Clang++ Ubuntu problems

Anybody recently had success running the math lib tests with this clang++ version (or near it) I can’t quite tell if it’s the clang package or my config that are bad but it can’t find any of the basic libraries (I can include them individually but that’s a mess): clang version 4.0.0-1ubuntu1 (tags/RELEASE_400/rc1)

Given it’s an rc1 I’m not surprised it’s having problems but it doesn’t really make sense.

Ah never mind, it just doesn’t like libc++ is there a reason we’re trying to force libc++ on clang?

Works with -stdlib=libstdc++

krzysztof@hagrid:~/packages/math-compare$ clang++-3.8 -stdlib=libstdc++ -Wall -I . -isystem lib/eigen_3.3.3 -isystem lib/boost_1.62.0 -isystem lib/cvodes_2.9.0/include -std=c++1y -DBOOST_RESULT_OF_USE_TR1 -DBOOST_NO_DECLTYPE -DBOOST_DISABLE_ASSERTS -Wno-unused-function -Wno-uninitialized -DGTEST_USE_OWN_TR1_TUPLE -DGTEST_HAS_PTHREAD=0 -isystem lib/gtest_1.7.0/include -isystem lib/gtest_1.7.0 -O3 -DGTEST_USE_OWN_TR1_TUPLE -DGTEST_HAS_PTHREAD=0 -isystem lib/gtest_1.7.0/include -isystem lib/gtest_1.7.0 -O3 -DNO_FPRINTF_OUTPUT -pipe  -c -o lib/gtest_1.7.0/src/gtest-all.o lib/gtest_1.7.0/src/

Fails with -stdlib=libc++

krzysztof@hagrid:~/packages/math-compare$ clang++-3.8 -stdlib=libc++ -Wall -I . -isystem lib/eigen_3.3.3 -isystem lib/boost_1.62.0 -isystem lib/cvodes_2.9.0/include -std=c++1y -DBOOST_RESULT_OF_USE_TR1 -DBOOST_NO_DECLTYPE -DBOOST_DISABLE_ASSERTS -Wno-unused-function -Wno-uninitialized -DGTEST_USE_OWN_TR1_TUPLE -DGTEST_HAS_PTHREAD=0 -isystem lib/gtest_1.7.0/include -isystem lib/gtest_1.7.0 -O3 -DGTEST_USE_OWN_TR1_TUPLE -DGTEST_HAS_PTHREAD=0 -isystem lib/gtest_1.7.0/include -isystem lib/gtest_1.7.0 -O3 -DNO_FPRINTF_OUTPUT -pipe  -c -o lib/gtest_1.7.0/src/gtest-all.o lib/gtest_1.7.0/src/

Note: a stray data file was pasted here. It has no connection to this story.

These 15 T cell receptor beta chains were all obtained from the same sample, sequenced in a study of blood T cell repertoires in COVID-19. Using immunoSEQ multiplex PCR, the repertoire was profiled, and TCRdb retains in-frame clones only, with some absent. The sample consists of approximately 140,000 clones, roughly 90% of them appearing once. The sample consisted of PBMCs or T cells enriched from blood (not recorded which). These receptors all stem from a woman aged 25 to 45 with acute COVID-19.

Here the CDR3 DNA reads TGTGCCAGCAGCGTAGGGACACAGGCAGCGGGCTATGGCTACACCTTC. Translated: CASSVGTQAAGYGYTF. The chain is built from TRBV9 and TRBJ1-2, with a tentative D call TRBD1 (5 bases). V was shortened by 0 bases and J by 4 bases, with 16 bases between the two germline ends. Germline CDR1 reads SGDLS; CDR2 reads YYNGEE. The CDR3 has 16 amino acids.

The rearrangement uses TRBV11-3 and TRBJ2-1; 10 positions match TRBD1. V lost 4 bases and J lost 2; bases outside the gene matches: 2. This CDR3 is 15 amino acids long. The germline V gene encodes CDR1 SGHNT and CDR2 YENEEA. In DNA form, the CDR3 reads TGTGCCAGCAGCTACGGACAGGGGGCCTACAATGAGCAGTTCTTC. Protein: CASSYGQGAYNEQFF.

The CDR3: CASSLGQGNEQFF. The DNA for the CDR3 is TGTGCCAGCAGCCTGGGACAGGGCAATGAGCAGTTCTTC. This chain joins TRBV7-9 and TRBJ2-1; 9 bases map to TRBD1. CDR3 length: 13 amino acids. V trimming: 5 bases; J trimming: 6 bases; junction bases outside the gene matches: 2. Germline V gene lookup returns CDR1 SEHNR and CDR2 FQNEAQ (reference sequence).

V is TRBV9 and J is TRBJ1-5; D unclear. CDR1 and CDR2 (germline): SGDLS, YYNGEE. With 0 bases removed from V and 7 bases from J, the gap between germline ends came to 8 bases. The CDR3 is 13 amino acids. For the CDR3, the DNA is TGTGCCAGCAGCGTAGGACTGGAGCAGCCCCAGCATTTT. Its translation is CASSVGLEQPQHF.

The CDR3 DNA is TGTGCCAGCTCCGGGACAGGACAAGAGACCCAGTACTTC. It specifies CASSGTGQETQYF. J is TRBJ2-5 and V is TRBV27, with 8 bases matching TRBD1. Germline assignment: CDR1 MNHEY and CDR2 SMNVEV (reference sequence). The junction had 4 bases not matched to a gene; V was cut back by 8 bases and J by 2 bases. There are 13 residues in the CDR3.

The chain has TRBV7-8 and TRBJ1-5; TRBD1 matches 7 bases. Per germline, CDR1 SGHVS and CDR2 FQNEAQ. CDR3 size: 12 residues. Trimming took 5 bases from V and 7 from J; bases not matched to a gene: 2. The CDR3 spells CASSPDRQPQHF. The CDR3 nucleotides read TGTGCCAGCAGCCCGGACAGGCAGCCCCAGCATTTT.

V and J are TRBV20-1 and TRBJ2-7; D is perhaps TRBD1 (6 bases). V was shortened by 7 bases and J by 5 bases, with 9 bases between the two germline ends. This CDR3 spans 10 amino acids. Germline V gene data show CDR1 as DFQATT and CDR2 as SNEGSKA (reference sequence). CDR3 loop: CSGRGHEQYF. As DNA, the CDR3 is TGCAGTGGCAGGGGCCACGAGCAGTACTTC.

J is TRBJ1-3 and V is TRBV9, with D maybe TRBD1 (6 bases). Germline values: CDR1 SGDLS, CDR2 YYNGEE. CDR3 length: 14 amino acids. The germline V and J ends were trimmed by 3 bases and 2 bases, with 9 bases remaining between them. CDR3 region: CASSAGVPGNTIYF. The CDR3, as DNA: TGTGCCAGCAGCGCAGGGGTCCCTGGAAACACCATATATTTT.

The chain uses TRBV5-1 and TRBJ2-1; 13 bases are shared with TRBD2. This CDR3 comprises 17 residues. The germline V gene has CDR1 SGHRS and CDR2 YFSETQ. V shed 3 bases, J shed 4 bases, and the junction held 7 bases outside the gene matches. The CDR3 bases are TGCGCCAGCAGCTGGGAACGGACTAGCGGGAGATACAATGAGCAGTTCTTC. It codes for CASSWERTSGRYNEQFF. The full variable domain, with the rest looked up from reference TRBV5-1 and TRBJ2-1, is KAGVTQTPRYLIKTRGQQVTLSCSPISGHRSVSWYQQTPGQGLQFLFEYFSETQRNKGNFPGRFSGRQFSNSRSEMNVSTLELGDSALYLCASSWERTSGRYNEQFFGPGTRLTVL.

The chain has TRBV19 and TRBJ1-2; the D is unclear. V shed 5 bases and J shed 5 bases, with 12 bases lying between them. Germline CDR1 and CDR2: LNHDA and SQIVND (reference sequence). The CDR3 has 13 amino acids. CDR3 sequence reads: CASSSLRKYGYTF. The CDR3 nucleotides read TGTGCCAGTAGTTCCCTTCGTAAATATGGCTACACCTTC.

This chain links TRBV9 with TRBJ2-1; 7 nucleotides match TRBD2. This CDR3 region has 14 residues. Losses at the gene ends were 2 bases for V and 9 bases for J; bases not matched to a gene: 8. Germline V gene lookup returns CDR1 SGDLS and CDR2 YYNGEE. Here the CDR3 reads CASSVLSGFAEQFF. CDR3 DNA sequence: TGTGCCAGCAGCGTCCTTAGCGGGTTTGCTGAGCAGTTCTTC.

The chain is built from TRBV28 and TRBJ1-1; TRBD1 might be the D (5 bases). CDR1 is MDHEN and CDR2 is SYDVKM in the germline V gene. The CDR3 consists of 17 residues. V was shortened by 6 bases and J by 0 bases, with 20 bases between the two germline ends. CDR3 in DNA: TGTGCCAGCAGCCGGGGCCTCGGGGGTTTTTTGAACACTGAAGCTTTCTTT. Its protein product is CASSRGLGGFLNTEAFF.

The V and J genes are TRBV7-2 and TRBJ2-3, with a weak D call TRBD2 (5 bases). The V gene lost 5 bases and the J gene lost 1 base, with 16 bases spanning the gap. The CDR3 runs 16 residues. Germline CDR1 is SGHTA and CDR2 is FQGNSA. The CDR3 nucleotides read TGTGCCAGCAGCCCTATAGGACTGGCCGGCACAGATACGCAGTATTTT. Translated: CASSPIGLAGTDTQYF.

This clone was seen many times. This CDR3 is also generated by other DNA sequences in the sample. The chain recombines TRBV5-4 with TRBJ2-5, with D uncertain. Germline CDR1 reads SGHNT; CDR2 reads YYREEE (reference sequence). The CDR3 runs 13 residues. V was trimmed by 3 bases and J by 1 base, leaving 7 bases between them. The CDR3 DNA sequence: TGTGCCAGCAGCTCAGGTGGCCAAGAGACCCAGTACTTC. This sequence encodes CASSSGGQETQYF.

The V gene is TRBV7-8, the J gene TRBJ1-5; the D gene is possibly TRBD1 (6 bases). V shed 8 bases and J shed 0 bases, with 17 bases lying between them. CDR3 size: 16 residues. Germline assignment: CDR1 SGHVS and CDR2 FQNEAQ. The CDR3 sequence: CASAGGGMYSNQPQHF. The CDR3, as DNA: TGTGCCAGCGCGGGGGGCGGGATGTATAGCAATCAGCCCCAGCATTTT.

In file included from lib/gtest_1.7.0/src/
In file included from lib/gtest_1.7.0/include/gtest/gtest.h:58:
In file included from lib/gtest_1.7.0/include/gtest/internal/gtest-internal.h:63:
lib/gtest_1.7.0/include/gtest/internal/gtest-type-util.h:52:12: fatal error: 'cxxabi.h' file not found
#  include <cxxabi.h>
1 error generated.

The real questions: 1) why do we do this, the justification seems pretty thin; and 2) is this something that can be worked around using make/local?

ifneq (,$(findstring clang++,$(CC)))
  CC_TYPE ?= clang++
  # Clang often seems to find the wrong gcc installation, especially on travis.
  # To deal with that we force it to use llvm's bundled libc++ replacement for
  # gcc's stdlibc++ here. Plus it's better to rely on just one compiler if we
  # can.
  CXXFLAGS += -stdlib=libc++

I think having CXXFLAGS += -stdlib=libstdc++ in make/local will override that.

Tried that, it produced both flags in the wrong order:

...  -stdlib=libstdc++ -stdlib=libc++ ... 

So it still fails. I don’t know enough make magic to pull something out and replace it (?)

It does work to add it to make/local if I move the make/local include down in the stan-dev/math makefile. @seantalts is that a change we could make so these build issues were easier to override instead of hacking the makefile?

I had the same issue. Not sure what’s up. Just ended up commending out the line in make/detect_cc and things went to working.

This post: made me wonder if the version of the libc++ library matters (like it needs to match the Clang version?). Quoting from it: “I found libc++ packages for Ubuntu but they are a bit behind recent version:

I’m just hoping it magically goes away at some point. I don’t know what’s happening.